Robert Peake posted an interesting response to Dana Gioia's 1991 Atlantic Monthly article, "Can Poetry Matter?" I'm sure it would have rated some coverage in my essay published last year in the Rock Salt Plum Review on responses to Gioia's essay over the previous 15 years. Fundamentally, Peake argues that Gioia failed to take into account how the rise of new medias fractured cultural attention and lead to poetry's relegation to the sociocultural back burner of academia: that poetry is not alone in this subculturation: other traditional fine arts, notably "classical" art music, have undergone very similar changes. That while Gioia blames academia for fostering a cushy inbred elite (obviously not a healthy thing for any art), Peake argues that academia, like it or not, is poetry's last bastion: poetry's retreat there he likens to sap going back to the tree trunk as it weathers a seemingly endless cultural winter. All these are valid points, and Peake puts them extremely well. I also think they are all the more evident in 2007 than they were even in 1991, with the rise of the Net and its ever-expanding cyber universe, that mind-boggling array of ever-more sophisticated sources of distraction.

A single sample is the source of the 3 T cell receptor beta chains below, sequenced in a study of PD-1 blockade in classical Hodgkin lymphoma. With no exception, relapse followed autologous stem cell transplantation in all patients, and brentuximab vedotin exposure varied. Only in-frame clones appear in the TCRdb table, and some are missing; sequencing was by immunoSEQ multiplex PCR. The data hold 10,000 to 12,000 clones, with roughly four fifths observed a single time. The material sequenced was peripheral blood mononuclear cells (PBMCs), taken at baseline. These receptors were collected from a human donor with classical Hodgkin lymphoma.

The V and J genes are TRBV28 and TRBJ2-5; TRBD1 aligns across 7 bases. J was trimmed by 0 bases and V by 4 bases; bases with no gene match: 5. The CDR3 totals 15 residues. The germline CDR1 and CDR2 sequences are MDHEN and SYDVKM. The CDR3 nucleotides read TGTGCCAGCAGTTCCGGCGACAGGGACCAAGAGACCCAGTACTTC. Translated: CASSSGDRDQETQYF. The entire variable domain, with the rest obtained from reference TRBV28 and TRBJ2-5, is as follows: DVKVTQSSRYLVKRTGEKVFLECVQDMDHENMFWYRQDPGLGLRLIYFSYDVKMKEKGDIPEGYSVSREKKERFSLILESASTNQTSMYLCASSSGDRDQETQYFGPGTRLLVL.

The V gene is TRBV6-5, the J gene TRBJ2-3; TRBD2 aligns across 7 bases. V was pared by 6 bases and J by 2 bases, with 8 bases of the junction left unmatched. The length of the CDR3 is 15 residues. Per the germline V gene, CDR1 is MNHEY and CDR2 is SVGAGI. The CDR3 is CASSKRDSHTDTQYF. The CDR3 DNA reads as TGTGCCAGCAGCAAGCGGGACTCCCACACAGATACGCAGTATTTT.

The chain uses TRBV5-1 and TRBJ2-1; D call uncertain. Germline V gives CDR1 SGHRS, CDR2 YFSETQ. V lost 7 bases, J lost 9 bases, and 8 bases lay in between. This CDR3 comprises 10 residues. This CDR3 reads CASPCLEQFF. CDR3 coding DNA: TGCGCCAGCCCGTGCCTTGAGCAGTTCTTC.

I've added three poems by the way to Sky of Ink -- poems recently published in The Antigonish Review, Saranac Review and Carve.